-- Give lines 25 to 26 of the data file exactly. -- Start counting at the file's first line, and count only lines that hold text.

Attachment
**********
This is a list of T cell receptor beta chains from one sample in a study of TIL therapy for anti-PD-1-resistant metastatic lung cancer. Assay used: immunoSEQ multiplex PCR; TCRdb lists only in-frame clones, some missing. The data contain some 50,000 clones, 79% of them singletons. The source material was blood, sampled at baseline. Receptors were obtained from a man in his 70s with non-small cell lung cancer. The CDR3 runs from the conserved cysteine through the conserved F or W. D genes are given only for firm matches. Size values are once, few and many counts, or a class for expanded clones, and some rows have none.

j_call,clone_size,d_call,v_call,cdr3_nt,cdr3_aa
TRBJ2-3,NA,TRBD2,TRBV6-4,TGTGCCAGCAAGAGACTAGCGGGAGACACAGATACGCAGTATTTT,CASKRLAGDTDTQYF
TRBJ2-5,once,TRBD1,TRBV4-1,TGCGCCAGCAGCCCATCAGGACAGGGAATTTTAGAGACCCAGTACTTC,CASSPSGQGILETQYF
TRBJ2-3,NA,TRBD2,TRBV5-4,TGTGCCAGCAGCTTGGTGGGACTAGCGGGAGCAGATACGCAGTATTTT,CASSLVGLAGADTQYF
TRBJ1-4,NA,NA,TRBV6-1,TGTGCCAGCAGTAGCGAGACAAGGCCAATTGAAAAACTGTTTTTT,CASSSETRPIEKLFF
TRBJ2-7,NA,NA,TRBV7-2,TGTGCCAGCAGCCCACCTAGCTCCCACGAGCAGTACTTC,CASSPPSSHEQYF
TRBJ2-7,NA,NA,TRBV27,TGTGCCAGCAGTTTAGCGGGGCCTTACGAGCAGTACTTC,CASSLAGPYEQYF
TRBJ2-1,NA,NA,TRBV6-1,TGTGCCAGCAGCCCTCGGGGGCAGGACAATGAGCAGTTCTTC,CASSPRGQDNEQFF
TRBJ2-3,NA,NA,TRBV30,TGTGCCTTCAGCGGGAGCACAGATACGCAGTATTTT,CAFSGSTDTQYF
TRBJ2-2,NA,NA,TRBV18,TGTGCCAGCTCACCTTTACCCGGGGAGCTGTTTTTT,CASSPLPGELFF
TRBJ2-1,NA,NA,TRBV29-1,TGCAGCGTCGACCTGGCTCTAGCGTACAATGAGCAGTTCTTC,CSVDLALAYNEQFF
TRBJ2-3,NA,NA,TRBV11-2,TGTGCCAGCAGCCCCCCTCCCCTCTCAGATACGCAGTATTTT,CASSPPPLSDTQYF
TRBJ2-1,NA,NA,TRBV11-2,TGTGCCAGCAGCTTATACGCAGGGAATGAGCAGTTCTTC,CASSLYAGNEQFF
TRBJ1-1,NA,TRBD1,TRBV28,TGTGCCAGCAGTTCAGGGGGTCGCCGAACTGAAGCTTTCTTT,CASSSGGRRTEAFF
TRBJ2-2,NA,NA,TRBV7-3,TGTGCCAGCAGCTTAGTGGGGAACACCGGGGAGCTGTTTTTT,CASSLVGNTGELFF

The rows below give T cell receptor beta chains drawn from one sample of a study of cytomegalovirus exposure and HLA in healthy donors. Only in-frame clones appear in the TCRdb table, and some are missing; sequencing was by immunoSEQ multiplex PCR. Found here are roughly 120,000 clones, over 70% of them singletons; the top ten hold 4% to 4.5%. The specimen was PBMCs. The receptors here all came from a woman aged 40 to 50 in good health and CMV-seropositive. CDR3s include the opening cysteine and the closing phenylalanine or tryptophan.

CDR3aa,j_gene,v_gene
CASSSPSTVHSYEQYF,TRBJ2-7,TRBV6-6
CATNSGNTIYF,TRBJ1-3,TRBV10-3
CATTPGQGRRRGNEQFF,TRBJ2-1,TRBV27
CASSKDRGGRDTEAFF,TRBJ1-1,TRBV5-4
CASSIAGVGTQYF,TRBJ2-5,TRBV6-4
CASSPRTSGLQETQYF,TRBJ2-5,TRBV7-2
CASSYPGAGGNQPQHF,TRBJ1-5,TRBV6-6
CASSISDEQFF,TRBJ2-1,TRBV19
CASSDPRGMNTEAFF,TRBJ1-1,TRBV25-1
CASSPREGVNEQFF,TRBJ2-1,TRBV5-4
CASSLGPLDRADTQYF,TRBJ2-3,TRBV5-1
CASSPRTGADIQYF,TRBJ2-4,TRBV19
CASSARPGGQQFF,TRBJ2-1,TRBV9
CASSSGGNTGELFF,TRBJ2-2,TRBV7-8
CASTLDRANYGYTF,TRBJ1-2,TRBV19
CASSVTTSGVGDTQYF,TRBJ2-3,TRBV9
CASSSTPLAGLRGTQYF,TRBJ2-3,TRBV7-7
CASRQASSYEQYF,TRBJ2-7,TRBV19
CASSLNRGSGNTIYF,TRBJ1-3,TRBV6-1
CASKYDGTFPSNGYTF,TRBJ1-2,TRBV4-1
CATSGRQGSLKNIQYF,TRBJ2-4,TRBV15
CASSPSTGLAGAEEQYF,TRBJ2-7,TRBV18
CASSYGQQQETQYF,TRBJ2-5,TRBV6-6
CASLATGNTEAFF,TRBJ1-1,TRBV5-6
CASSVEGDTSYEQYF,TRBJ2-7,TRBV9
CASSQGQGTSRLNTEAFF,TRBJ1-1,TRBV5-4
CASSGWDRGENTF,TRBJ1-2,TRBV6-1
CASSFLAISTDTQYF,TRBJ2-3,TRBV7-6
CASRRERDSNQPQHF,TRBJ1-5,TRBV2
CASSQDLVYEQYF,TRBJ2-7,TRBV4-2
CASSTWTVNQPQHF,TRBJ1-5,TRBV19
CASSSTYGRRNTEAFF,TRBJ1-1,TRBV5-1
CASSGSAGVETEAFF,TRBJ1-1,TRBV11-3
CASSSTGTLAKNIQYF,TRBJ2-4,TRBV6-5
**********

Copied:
CASSYPGAGGNQPQHF,TRBJ1-5,TRBV6-6
CASSISDEQFF,TRBJ2-1,TRBV19